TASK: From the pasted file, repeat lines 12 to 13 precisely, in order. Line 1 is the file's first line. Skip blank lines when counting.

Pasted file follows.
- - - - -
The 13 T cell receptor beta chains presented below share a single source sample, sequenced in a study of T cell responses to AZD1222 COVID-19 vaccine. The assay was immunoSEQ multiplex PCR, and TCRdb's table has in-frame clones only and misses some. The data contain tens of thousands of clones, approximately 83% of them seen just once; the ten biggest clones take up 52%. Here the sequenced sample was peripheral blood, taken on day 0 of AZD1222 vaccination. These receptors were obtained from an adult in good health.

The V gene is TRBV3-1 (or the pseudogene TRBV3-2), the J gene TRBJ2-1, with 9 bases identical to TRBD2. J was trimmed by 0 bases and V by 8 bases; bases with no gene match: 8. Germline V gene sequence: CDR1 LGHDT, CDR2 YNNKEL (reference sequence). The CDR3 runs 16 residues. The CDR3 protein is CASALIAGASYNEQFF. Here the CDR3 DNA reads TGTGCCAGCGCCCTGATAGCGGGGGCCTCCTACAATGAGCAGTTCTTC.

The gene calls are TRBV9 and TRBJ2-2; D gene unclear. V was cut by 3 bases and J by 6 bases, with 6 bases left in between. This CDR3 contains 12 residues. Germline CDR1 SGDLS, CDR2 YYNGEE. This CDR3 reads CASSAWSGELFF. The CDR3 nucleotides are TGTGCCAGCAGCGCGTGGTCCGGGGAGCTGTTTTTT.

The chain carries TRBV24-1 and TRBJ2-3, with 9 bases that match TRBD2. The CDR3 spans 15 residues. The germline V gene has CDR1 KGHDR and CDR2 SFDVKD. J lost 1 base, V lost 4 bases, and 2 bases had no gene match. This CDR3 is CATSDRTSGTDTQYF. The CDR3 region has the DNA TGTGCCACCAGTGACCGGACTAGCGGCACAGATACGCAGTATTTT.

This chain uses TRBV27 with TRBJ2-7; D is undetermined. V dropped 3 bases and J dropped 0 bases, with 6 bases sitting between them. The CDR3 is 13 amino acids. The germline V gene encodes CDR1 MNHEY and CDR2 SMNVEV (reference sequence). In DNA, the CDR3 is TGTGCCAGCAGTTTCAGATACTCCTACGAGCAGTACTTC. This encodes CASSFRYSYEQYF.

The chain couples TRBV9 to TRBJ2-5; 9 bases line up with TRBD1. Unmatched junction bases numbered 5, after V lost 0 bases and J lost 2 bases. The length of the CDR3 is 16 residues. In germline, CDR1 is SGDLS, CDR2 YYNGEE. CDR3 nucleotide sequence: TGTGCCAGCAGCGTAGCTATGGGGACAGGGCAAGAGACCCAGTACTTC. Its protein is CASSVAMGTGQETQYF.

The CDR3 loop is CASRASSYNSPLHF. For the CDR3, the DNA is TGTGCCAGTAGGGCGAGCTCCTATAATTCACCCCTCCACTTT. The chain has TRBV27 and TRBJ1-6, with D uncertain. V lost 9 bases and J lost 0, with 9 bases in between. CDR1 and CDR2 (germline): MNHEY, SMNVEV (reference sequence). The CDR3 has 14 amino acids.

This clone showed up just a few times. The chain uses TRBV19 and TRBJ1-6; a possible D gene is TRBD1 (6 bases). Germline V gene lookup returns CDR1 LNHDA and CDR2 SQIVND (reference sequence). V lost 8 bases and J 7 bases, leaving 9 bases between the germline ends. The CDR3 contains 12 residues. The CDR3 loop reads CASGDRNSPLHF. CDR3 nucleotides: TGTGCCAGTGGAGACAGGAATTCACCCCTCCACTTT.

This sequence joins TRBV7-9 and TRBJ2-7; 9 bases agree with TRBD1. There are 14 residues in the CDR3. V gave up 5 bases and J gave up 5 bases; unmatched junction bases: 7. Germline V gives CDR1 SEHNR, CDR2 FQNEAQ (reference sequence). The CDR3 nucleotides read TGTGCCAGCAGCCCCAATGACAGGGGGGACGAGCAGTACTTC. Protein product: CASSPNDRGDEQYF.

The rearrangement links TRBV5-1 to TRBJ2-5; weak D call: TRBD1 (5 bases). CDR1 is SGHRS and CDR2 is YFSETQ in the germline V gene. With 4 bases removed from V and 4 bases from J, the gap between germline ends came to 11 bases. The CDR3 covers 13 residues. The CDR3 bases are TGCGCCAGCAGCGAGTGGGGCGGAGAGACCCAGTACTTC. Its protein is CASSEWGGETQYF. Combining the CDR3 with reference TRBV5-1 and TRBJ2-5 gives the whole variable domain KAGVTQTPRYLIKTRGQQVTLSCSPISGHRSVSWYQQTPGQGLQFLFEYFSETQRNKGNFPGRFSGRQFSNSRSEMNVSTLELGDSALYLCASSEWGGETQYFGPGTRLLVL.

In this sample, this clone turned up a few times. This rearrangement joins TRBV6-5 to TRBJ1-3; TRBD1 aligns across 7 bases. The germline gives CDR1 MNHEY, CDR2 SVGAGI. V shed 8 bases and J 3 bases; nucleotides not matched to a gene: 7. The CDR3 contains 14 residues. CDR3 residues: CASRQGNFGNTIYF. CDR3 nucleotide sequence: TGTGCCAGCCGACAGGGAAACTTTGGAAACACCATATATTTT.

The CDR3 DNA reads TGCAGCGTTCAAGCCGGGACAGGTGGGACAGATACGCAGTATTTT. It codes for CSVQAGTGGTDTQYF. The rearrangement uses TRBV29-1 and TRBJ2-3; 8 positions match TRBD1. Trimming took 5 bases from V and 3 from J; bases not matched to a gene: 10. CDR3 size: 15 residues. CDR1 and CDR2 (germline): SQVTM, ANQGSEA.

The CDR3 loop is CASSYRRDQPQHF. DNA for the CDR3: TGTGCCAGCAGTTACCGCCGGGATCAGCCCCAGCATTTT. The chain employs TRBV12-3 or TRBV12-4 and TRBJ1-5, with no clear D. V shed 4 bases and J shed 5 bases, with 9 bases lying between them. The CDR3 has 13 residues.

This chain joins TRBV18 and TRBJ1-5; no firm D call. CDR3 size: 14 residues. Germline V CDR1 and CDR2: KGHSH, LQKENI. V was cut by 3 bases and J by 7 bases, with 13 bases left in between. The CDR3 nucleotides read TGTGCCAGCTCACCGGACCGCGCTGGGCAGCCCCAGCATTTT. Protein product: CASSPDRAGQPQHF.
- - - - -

The CDR3 DNA reads TGCAGCGTTCAAGCCGGGACAGGTGGGACAGATACGCAGTATTTT. It codes for CSVQAGTGGTDTQYF. The rearrangement uses TRBV29-1 and TRBJ2-3; 8 positions match TRBD1. Trimming took 5 bases from V and 3 from J; bases not matched to a gene: 10. CDR3 size: 15 residues. CDR1 and CDR2 (germline): SQVTM, ANQGSEA.

The CDR3 loop is CASSYRRDQPQHF. DNA for the CDR3: TGTGCCAGCAGTTACCGCCGGGATCAGCCCCAGCATTTT. The chain employs TRBV12-3 or TRBV12-4 and TRBJ1-5, with no clear D. V shed 4 bases and J shed 5 bases, with 9 bases lying between them. The CDR3 has 13 residues.